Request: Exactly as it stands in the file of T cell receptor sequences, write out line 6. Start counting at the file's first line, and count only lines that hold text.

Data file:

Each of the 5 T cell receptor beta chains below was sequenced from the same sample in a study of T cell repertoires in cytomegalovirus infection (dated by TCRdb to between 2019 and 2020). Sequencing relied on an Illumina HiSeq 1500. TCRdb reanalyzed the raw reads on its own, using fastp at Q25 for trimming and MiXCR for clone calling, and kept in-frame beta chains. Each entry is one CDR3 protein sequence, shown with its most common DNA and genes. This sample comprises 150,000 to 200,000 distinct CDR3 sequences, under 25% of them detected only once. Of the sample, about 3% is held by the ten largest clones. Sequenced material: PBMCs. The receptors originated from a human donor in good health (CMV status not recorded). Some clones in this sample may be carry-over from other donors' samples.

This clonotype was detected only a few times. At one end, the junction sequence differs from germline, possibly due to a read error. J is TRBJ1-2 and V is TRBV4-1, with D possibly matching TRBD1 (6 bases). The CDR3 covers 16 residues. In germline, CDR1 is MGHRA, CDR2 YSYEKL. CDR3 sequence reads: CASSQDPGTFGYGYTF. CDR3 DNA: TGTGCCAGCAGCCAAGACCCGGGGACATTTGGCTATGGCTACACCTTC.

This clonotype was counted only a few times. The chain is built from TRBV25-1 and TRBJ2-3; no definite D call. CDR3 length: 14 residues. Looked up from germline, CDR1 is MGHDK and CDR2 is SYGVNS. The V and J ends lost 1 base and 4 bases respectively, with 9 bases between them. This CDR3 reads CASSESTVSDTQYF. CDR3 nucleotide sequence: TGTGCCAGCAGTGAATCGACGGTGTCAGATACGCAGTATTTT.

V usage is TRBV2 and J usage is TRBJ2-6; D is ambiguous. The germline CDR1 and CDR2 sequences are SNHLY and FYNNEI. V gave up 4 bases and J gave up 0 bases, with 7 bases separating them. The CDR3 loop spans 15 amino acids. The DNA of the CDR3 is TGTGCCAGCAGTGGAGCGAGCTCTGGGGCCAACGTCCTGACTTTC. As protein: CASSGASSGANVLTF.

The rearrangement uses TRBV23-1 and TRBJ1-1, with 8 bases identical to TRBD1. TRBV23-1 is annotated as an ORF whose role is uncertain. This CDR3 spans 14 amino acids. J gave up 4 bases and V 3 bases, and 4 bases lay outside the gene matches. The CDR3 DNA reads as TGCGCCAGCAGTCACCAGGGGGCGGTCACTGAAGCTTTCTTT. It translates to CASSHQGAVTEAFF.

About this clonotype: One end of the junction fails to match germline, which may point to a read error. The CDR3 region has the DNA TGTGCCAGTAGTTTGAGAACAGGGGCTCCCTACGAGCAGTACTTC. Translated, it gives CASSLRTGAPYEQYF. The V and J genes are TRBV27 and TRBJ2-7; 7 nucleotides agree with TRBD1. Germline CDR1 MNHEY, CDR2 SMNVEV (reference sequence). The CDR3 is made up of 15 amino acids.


About this clonotype: One end of the junction fails to match germline, which may point to a read error. The CDR3 region has the DNA TGTGCCAGTAGTTTGAGAACAGGGGCTCCCTACGAGCAGTACTTC. Translated, it gives CASSLRTGAPYEQYF. The V and J genes are TRBV27 and TRBJ2-7; 7 nucleotides agree with TRBD1. Germline CDR1 MNHEY, CDR2 SMNVEV (reference sequence). The CDR3 is made up of 15 amino acids.